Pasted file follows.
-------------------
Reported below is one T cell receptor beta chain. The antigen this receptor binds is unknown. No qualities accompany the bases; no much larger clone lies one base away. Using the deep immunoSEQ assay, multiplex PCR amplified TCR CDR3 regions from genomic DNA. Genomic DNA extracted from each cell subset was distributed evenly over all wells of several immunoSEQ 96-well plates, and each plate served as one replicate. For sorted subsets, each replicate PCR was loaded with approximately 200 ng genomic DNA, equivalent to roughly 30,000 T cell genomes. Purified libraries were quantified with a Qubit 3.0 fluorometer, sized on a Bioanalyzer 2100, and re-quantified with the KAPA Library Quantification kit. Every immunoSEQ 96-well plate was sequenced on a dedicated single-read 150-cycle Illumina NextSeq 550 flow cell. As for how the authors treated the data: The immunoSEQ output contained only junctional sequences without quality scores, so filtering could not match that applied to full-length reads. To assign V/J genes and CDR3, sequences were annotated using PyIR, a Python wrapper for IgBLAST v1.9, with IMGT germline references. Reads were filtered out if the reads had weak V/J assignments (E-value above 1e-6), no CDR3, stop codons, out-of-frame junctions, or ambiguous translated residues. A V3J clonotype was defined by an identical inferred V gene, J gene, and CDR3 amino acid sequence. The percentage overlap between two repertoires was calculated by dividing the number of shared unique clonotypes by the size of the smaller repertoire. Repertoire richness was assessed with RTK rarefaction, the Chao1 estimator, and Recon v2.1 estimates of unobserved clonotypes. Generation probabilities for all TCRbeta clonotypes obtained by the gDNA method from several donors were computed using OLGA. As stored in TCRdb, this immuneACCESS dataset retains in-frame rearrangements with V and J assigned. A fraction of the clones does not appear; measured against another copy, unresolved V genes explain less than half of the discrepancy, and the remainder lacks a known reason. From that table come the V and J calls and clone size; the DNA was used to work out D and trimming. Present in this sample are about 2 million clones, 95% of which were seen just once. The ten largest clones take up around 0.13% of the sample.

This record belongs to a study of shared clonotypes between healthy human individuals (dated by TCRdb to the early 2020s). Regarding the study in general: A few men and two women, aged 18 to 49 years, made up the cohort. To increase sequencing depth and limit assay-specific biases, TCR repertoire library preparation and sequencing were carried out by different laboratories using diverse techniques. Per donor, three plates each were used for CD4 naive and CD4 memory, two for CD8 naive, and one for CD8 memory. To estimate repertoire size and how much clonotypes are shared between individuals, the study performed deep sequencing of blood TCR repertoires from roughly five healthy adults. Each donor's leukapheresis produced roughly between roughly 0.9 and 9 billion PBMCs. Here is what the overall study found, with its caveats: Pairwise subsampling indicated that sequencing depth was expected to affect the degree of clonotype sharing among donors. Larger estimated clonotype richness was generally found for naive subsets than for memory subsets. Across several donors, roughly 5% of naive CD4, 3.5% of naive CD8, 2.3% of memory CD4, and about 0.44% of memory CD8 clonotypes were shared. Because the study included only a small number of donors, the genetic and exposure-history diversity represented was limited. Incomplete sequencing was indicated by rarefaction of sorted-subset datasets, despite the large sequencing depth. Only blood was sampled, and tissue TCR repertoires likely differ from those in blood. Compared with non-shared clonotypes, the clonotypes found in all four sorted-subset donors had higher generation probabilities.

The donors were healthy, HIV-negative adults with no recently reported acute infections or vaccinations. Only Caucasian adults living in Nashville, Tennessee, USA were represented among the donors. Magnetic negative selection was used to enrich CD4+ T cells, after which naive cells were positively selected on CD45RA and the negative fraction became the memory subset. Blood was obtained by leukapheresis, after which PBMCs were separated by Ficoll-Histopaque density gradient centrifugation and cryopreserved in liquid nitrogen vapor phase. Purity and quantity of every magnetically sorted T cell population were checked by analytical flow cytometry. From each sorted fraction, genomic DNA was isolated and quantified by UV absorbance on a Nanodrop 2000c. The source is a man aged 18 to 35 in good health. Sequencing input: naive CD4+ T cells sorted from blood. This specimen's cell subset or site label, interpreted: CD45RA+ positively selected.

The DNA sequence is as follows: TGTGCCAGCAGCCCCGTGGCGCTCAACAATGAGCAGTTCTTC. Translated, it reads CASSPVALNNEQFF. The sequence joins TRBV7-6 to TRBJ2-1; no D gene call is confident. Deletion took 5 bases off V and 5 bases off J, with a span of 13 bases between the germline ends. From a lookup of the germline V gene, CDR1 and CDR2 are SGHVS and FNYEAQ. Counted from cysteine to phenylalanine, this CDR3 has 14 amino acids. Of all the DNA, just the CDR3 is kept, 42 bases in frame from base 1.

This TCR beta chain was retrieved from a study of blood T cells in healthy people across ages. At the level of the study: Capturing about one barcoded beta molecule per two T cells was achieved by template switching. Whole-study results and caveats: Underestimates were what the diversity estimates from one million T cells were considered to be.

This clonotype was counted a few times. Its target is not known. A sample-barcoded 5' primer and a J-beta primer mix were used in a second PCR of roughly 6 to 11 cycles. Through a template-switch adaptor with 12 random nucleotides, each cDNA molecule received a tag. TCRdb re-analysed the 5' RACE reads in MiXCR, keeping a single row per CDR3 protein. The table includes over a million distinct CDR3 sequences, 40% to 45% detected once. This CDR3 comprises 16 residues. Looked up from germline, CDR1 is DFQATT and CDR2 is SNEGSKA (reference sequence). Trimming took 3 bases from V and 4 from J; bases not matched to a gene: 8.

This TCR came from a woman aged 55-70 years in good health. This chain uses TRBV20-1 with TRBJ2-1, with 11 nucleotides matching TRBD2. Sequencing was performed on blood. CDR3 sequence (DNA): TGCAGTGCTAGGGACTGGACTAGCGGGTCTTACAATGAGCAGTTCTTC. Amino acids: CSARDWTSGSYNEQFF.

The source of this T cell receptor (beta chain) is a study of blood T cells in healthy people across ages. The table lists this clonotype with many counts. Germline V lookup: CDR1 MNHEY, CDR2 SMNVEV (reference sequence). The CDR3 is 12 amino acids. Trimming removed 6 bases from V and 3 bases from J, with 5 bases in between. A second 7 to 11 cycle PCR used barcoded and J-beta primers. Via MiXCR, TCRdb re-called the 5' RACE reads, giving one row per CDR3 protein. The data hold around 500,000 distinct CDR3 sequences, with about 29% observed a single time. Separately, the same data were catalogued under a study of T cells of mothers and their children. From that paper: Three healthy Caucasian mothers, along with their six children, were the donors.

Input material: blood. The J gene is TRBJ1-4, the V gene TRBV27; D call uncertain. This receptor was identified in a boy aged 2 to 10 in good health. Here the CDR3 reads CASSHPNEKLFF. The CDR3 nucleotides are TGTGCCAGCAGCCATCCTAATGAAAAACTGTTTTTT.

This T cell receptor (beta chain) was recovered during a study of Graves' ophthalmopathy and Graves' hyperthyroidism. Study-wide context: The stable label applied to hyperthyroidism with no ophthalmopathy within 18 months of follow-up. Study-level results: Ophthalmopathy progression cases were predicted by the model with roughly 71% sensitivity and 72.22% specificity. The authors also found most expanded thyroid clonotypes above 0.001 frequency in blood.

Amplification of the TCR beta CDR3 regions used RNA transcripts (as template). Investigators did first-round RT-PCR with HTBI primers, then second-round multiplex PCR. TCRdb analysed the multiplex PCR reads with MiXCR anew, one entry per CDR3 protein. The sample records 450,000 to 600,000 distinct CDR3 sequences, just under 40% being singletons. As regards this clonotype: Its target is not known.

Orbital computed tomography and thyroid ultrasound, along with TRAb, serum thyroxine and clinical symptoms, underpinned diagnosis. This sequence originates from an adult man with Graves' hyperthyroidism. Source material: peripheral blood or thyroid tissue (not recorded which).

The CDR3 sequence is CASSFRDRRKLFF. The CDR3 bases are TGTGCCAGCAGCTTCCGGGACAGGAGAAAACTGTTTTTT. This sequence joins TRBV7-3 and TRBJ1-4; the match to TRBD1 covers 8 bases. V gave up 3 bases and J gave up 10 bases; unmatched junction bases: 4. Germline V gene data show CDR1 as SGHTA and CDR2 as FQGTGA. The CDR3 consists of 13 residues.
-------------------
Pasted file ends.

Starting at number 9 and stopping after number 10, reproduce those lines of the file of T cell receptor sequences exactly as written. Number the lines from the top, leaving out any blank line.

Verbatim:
Input material: blood. The J gene is TRBJ1-4, the V gene TRBV27; D call uncertain. This receptor was identified in a boy aged 2 to 10 in good health. Here the CDR3 reads CASSHPNEKLFF. The CDR3 nucleotides are TGTGCCAGCAGCCATCCTAATGAAAAACTGTTTTTT.

This T cell receptor (beta chain) was recovered during a study of Graves' ophthalmopathy and Graves' hyperthyroidism. Study-wide context: The stable label applied to hyperthyroidism with no ophthalmopathy within 18 months of follow-up. Study-level results: Ophthalmopathy progression cases were predicted by the model with roughly 71% sensitivity and 72.22% specificity. The authors also found most expanded thyroid clonotypes above 0.001 frequency in blood.